The many factors that go into determining a good travel lens include versatility, performance, size, and weight. Ideally we’d all have our full set of lenses, including our primes, our wides, our zooms, our macros, and even our fisheyes. However, in reality, if our camera equipment is too heavy or inconvenient, we’re likely to leave it packed up in the hotel. For these reasons, I decided to take the Tamron AF 28-75mm f/2.8 lens on my recent trip to Peru. Here are five reasons that this lens is ideal for travel.
The macro magnification ratio of 1:3.9 (at 75mm) gives us the ability to get close to your subject, a very important factor that allows us to get shots like this:
It also allows you to capture your travel cuisine from unique, up-close perspectives, rather than the boring, point-and-shoot-esque top views.
2) Size & Weight
At 18 ounces 2.9 inches in diameter and 3.6 inches long, the Tamron is perfect for multi-day hikes, where every ounce of weight matters or even regular trips, where leaving room for clothing or souvenirs is important. In comparison, the 24-70mm f/2.8L USM is much bigger and heavier at 3.3 inches in diameter, 4.9 inches long and 33 ounces; and the Canon EF 24-105mm f/4 L Lens is 3.3 inches in diameter and 4.2 inches long. As mentined, a heavy setup can lead to missed moments, as your gear might be packed away.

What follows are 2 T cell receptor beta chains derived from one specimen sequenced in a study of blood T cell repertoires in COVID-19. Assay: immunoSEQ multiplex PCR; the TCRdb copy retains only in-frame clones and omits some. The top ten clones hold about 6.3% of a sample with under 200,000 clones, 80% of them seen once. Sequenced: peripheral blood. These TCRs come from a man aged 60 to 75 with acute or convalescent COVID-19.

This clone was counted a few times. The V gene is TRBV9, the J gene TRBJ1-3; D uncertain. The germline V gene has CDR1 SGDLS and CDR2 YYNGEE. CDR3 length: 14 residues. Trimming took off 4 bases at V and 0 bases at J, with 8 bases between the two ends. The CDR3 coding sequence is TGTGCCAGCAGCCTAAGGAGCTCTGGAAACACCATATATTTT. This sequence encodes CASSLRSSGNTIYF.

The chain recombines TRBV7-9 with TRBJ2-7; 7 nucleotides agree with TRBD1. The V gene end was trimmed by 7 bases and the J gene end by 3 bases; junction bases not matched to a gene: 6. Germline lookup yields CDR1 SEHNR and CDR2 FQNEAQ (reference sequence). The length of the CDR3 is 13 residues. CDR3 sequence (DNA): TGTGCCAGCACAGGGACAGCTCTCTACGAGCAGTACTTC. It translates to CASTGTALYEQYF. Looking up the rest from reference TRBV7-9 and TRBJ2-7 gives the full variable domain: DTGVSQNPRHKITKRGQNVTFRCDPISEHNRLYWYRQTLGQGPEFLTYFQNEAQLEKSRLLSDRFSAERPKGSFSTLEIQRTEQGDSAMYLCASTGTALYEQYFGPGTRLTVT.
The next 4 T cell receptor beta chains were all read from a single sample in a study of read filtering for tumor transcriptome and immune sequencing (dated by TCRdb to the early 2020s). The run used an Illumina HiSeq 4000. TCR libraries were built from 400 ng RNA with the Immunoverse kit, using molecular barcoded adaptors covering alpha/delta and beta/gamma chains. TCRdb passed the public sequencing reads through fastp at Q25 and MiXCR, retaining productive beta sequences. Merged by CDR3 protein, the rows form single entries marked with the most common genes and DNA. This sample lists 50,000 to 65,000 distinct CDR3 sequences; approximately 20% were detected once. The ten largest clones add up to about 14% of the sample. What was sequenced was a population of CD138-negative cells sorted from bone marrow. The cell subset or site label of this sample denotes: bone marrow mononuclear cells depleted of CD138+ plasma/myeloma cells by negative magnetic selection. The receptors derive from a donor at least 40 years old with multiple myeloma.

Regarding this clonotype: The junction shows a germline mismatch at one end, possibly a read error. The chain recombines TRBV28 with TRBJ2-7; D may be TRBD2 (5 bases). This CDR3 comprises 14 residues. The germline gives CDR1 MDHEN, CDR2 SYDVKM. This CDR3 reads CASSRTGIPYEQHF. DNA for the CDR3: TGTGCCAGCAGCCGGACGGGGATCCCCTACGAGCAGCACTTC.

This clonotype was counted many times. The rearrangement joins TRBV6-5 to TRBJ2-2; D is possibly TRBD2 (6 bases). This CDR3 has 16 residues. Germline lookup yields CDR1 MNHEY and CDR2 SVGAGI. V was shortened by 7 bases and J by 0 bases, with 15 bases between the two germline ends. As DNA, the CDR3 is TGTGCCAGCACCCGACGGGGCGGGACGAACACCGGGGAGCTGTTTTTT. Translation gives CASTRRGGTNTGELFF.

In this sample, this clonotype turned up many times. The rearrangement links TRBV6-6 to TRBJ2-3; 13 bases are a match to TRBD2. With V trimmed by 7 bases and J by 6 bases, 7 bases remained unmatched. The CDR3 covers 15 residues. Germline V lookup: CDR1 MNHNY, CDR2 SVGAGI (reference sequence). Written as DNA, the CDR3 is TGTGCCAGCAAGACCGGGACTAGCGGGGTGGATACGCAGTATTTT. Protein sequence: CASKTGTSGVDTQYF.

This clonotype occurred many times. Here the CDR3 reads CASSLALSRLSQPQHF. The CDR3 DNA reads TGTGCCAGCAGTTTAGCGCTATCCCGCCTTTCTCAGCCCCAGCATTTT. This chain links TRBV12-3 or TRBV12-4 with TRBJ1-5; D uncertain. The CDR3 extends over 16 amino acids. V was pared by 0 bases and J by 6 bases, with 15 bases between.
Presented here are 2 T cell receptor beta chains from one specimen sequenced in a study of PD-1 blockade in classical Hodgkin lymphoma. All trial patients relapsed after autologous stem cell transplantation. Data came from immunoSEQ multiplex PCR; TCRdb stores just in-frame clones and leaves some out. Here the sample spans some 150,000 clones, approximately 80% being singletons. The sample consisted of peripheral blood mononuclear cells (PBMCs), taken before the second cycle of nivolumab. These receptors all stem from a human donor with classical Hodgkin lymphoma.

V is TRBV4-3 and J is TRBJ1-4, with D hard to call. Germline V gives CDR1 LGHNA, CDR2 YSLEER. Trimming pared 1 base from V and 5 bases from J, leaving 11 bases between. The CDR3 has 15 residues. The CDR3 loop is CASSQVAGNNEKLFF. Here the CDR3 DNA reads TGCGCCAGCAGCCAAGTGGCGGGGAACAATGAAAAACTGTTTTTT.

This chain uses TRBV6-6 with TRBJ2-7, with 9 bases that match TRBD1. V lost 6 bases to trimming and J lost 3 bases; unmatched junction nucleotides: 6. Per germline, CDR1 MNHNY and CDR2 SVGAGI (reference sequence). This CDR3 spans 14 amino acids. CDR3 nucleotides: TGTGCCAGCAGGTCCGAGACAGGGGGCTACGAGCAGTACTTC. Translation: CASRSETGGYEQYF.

If you’re traveling to tourist destinations, you run the risk of theft; and if you’re going to adventurous locations, you risk damaging your equipment. Thankfully, at $369.95, losing it, damaging it, or having it stolen won’t be as big of a loss as the aforementioned Canon lenses that cost over $1,000.
4) f/2.8 and Image Quality
It’s not just wedding photography that requires fast lenses. At f/2.8, you’ll be able to capture great shots in low light and relatively low ISOs. And since you’re likely going to leave your heavy tripod and awkward flash units at home, and you’ll be thankful for these extra stops at dawn, dusk, or in the shadows.
While the image quality at every aperture is a bit better with the aforementioned Canon lenses, according to tests done by experts within the industry, the difference is quite marginal, as you can see from the sample images displayed in this article.
With a crop frame sensor, the 75mm becomes 120mm, enough for close up portraits of your subjects. More zoom would be convenient at times to capture candids and wildlife, but with a bit of creative positioning and quick shooting, you should have enough for some great photography.
The biggest drawback of the lens on a crop frame sensor is that the 28mm becomes a 45mm, making any wide landscape shots difficult. This is a sacrifice that I’m willing to make for all of the other reasons presented in this article. Furthermore, with the ability to splice landscape shots together in post production, you should still be able to get the effect you want with a few extra clicks.